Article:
on about the reason.

If someone suddenly grabbed the passer-by and stopped them, I actually had a pretty good idea why.

It would likely be about money.

“As a matter of fact, Lord, as a devout member of the Church, haven’t you been missing a lot of donations lately?”

“… donations.”

This is a situation where Shuron himself admitted to being a member of the Church.

As far as the topic of offerings goes, Schron doesn’t have much of an excuse.

If he went on a long rant here, he was likely to get slapped down for saying the wrong thing.

It was a trap that made me think that how fearsome this guy was.

“I’m afraid we don’t have enough money to build the church, so we’re going to need a lot of donations.”

There was only one way to avoid this.


Schron would call out the amount first.

If it wasn’t enough to make the other person feel insulted, he would probably be embarrassed and move on.

So Schron tried to tell Roan a modest sum that he had calculated in his head.

“If we’re going to build a temple, of course I’m going to make an donation, for the sake of the Church and Great One……!”

“A 30% of the tribute you brought should be enough.”

But Roan was quicker to speak up.

Just as Schron was about to say the amount, Roan interrupted and declared the amount.

Moreover, the goods they were carrying were called tribute.

It was a particularly patronizing choice of words, even though the goods were all his.

Upon hearing Roan’s words, Schron’s voice broke.

“No, it’s…”

“And there’s one more thing I’d like to ask of the Lord.”

Of course, Schron was not given the opportunity to make excuses.

The atmosphere in the room was already overwhelming.

There was no point in dragging the subject back to the previous stage.

Schron bit his lip, realizing that the Archbishop in front of him was no ordinary bidder.

The bread in his mouth felt like it might regurgitate.

He would have to pay 30% of the goods he was carrying for the soft bread and the fruit they had picked up nearby woods.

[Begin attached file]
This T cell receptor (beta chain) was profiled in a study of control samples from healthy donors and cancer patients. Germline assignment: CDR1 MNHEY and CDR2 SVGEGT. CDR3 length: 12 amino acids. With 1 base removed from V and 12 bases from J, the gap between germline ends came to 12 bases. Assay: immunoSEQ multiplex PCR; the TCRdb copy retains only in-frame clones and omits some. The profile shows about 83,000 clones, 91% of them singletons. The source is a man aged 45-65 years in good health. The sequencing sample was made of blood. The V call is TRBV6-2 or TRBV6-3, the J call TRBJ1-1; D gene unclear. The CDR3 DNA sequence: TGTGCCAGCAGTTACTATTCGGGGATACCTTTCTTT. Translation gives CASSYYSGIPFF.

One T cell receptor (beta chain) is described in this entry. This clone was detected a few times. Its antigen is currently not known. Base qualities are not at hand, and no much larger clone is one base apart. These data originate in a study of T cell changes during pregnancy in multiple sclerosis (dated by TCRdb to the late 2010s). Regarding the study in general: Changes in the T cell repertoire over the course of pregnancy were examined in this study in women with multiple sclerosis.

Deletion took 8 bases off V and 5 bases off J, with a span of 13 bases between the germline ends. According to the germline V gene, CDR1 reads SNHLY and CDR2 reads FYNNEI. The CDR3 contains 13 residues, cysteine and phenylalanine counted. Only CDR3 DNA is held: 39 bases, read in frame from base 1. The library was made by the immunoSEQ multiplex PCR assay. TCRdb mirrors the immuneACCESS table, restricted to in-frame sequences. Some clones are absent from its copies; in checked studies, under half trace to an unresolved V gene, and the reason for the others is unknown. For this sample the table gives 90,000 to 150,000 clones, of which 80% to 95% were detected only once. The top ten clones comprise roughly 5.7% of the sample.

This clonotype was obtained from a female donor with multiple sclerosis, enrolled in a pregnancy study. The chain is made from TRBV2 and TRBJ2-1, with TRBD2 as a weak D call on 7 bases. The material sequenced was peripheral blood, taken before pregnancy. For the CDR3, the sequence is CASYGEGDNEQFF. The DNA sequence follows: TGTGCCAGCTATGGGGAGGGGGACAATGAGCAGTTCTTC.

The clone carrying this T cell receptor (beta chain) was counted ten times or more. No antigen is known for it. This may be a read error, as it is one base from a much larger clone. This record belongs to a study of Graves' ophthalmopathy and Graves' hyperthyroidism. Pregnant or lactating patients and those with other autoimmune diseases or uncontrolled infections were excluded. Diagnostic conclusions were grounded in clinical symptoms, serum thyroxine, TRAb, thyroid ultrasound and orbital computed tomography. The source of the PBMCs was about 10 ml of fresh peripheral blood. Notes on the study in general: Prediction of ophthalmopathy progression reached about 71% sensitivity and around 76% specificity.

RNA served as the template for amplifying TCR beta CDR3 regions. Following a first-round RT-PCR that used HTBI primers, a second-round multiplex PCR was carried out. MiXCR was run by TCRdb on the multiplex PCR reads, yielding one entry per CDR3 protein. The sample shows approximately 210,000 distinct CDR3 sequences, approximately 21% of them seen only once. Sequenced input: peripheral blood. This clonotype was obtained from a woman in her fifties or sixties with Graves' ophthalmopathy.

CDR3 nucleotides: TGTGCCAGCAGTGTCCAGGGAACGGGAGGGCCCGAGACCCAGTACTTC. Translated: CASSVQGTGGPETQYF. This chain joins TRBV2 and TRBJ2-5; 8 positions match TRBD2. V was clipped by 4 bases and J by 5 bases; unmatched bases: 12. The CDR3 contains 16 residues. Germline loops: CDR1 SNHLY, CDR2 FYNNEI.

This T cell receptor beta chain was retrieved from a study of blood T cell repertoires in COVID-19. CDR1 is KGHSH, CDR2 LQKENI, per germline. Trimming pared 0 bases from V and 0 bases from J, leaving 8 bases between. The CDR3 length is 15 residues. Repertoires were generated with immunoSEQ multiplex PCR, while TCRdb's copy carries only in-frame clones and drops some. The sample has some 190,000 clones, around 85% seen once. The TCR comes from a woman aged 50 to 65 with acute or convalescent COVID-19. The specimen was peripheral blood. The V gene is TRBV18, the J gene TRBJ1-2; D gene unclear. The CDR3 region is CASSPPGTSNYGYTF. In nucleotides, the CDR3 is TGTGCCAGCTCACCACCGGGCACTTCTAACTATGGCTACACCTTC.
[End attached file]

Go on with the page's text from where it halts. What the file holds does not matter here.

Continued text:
It was like paying a toll to a bandit.

“Huh… How else may I assist you?”

Schron sighed again.

By now, he felt like giving up.

What difference would one more favor make, he thought, when he’d already given them everything he had to give?

I should be thankful that they hadn’t taken it all away.

As Schron stared at the table, head down, Roan brought up the next matter.

“We would like to use the Lord’s carriage to bring four people into the city.”

“??? Wait, you want me to let them into the city?”

The next matter of the archbishop’s order was about the city.

Use Schron’s loaded carriage to avoid the city’s checkpoints.

Schron looked puzzled at this change of subject.


It made sense why the Archbishop had insisted on a tribute of 30% of the cargo.

It seemed to be a plan to ensure there was room in the carriage for people.

“That’s right.”

“Hmm…”

Letting people in without being inspected proved to be a challenge for Schron.

The difficulty of getting people inside aside, the very act of engaging with the cultists inside was dangerous.

It would be difficult for even Schron to escape punishment if caught associating with the cultists.

What words should he use to refuse Roan’s offer?

As Shuron pondered the question, Roan added something significant.

“Of course, once inside, you needn’t worry about the rest, for among the nobles of the Count’s household are devout followers of our God.”

“You said the Count has… followers of our God?”

“Yes.
There is a slight misunderstanding that is preventing us from entering, but it is a misunderstanding that will be resolved once we enter.”

The Count, who rules the city, stands behind the cultists.

Schron’s chest tightens as he realises that the situation is even more complicated than before.

Coming from a cultist, it was hard to believe.
But if what he said was true, the situation was exactly the opposite of what it had been before.

If he did not grant their request, his position in the city would be disadvantaged.

As Schron weighed the options, the screams of a whipped coachman echoed in his ears.

“Can I really trust you?”

“You lack faith, for I was about to tell you that the Lord, a faithful followers of our God, would be able to gain the favour of the Church and the Count.”

“N-no, how could I have doubted the Archbishop’s word? I just wanted to be sure.”

“You are a thorough man, my lord, and of course, if this matter is settled, your lordship will be granted a nobleman’s favour.”

Your lordship had already suffered a great loss.

If there was anything to be gained, it had to be gained somehow.

It was a risky proposition, but one that could pay off handsomely if it worked.

Tap.! Tap.! Tap.!

Facing Schron, Roan’s fingers slowly began to tap on the table.

It moved faster with each passing second, seeming to hasten Schron’s response.

How many times did Roan’s fingers tap on the desk?

After a long pause, Shuron made a decision.

“I will do it.”

Of course, Shuron’s choice was to accept Roan’s offer.

Not that he had other choice.

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